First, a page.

[quote name="Tony Flanders"][quote]Even most old surveying compasses only measure to the nearest degree and modern hand held compasses measure to the nearest five degrees.[/quote]

I think that's pretty pessimistic; I can definitely get +-2 degrees with a regular hand-held compass, and probably better. Five degrees is a long, long way!

Now that the requirement to find Polaris has been removed, this becomes simply what people do most with compasses: attempt to determine true north.

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Posted 21 August 2013 - 05:56 PM

The altitude of the pole is EXACTLY the same as your latitude. If you live near the coast, the best source of current magnetic variation is a marine chart. (Variation is sometimes called magnetic declination. Magnetic deviation is another issue - caused by local magnetic effects from metal)
There is a handy calculator here

TVMDC is the rule sailors use. True corrected for Variation gives Magnetic and Magnetic corrected for Deviation gives Compass!

### #25 blb

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Posted 21 August 2013 - 09:14 PM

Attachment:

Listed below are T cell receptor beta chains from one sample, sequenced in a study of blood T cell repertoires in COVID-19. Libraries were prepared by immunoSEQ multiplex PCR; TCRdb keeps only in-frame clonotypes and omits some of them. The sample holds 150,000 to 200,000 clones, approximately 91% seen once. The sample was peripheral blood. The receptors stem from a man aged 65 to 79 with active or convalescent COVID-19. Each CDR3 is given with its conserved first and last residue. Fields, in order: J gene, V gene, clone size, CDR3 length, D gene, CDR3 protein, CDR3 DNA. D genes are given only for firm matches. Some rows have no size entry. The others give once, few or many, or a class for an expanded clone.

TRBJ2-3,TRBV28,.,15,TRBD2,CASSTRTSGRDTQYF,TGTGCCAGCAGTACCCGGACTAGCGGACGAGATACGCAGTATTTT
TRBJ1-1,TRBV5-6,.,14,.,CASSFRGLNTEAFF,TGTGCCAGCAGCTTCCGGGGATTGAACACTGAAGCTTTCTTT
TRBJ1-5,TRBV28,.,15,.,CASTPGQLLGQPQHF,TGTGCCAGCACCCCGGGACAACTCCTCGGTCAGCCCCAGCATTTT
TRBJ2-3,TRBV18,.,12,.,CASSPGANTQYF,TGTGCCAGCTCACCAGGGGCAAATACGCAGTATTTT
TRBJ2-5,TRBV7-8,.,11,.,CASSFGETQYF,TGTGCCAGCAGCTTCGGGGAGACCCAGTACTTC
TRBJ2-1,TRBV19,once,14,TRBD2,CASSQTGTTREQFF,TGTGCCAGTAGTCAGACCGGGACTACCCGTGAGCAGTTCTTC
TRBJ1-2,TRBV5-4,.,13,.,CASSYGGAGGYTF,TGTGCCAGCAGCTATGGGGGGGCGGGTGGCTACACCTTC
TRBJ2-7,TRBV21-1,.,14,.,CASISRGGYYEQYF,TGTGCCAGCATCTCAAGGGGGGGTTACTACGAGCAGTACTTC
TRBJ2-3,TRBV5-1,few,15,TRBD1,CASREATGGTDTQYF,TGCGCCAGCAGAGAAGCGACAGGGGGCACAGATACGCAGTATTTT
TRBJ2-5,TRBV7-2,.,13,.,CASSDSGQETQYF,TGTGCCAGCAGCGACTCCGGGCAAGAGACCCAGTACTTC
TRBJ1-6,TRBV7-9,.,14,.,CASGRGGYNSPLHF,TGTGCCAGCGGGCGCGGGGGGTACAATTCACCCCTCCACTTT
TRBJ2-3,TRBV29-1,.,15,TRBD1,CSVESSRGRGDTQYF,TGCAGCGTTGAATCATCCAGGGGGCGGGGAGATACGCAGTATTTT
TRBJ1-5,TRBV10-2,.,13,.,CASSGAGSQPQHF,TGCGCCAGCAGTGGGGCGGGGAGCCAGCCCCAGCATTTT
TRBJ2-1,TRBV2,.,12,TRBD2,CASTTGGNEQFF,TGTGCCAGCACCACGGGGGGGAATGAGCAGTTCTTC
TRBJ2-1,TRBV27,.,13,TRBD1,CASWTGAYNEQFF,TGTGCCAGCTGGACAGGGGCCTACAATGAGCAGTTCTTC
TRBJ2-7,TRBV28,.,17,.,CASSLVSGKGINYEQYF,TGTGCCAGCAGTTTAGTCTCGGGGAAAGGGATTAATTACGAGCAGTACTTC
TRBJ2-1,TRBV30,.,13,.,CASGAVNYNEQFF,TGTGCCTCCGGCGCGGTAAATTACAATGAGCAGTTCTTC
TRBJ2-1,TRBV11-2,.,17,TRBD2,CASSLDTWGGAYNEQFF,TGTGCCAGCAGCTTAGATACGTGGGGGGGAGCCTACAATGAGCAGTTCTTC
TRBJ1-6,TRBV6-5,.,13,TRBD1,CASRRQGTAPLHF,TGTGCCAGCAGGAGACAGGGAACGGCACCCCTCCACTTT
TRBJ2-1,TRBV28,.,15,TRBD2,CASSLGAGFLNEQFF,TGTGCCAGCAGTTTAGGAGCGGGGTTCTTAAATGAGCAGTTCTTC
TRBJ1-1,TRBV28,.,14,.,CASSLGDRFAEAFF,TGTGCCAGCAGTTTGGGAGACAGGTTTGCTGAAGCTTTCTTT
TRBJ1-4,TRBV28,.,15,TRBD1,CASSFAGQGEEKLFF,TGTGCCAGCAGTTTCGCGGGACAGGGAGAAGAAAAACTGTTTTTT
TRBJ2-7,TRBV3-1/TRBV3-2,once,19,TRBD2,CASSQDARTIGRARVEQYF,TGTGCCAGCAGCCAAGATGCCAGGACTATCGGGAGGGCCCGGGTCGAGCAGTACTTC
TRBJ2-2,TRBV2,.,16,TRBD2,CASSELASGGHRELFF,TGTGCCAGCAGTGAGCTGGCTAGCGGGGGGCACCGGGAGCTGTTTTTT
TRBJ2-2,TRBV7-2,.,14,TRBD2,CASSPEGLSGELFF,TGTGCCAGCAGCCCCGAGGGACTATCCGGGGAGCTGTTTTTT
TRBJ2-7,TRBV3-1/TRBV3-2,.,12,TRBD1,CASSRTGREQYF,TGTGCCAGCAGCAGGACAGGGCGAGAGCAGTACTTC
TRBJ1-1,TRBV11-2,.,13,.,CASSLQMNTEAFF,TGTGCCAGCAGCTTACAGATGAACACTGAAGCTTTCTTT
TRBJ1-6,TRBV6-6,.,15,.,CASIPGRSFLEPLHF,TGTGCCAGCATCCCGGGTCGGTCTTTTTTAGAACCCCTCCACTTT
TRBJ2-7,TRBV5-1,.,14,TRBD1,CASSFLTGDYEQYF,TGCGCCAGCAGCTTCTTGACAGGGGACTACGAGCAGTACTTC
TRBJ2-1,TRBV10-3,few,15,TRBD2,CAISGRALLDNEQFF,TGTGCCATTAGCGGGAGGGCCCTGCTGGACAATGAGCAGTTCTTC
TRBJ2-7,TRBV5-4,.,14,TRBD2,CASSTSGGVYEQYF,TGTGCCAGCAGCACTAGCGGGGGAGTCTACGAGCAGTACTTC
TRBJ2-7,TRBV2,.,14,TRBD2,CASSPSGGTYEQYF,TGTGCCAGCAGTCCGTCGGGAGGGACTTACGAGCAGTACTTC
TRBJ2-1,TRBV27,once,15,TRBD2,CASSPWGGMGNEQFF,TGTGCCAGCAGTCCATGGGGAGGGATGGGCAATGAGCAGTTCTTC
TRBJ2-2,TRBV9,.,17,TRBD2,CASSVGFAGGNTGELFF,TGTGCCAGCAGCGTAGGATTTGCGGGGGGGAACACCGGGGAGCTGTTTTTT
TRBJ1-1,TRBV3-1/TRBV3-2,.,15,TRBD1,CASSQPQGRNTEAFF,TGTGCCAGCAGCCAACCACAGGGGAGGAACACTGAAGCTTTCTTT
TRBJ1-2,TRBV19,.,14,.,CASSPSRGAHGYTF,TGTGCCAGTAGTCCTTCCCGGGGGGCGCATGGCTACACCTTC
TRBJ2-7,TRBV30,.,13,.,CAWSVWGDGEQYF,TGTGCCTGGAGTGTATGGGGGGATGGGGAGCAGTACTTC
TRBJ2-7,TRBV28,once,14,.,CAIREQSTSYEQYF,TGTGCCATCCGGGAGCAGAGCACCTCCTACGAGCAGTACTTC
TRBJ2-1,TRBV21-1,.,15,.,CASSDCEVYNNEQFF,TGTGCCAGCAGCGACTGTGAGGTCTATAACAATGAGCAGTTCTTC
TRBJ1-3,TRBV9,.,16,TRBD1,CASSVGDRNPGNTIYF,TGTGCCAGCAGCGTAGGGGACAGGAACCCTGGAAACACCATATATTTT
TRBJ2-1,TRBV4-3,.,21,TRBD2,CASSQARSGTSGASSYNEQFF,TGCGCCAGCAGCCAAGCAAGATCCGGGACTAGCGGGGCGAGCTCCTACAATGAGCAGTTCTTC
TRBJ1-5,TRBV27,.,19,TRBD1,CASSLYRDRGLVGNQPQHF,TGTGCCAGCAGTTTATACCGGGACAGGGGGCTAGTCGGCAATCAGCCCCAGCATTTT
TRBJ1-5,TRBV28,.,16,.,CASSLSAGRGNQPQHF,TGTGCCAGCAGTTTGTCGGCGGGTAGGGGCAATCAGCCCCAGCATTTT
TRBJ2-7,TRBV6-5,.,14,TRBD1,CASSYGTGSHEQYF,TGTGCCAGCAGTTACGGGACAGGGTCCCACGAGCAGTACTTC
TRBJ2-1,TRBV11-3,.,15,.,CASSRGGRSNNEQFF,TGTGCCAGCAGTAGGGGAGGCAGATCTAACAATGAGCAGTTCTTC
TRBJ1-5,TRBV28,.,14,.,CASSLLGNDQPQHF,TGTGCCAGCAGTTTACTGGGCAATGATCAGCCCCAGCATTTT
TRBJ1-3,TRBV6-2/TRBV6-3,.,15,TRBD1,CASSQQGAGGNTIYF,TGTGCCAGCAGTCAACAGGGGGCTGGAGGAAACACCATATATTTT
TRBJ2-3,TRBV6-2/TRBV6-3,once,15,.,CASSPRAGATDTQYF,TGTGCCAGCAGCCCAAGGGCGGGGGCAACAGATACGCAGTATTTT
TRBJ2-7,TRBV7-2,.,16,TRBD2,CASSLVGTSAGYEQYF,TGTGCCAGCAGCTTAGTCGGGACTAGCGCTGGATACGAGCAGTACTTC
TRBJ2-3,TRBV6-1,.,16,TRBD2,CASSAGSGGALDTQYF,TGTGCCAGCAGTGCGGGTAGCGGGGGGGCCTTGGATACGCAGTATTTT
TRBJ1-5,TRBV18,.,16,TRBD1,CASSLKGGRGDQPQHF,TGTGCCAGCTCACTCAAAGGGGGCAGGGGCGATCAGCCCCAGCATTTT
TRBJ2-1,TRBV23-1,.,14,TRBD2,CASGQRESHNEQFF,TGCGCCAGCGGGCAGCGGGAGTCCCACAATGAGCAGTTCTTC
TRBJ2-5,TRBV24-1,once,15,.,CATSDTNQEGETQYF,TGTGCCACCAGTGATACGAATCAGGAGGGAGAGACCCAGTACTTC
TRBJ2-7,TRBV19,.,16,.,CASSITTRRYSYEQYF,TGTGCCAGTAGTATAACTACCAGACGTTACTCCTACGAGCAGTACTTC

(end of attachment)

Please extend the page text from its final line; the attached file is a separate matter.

Even most old surveying compasses only measure to the nearest degree and modern hand held compasses measure to the nearest five degrees.

I think that's pretty pessimistic; I can definitely get +-3 degrees with a regular hand-held compass, and probably quite a bit better. Five degrees is a long, long way!

Having said that, I agree with the rest of your post; I don't see any point in this particular exercise.

I do have a hand held compass that measures to one degree, that I used when surveying but most compasses are graduated to five degrees or more, I have several of these in my collection. That being said, there is a big difference between precision and accuracy. You can make measurements very precisely and even do it repeatedly and yet not be accurate. This is true when making measurements that are smaller than what you are using to measure with is able to measure.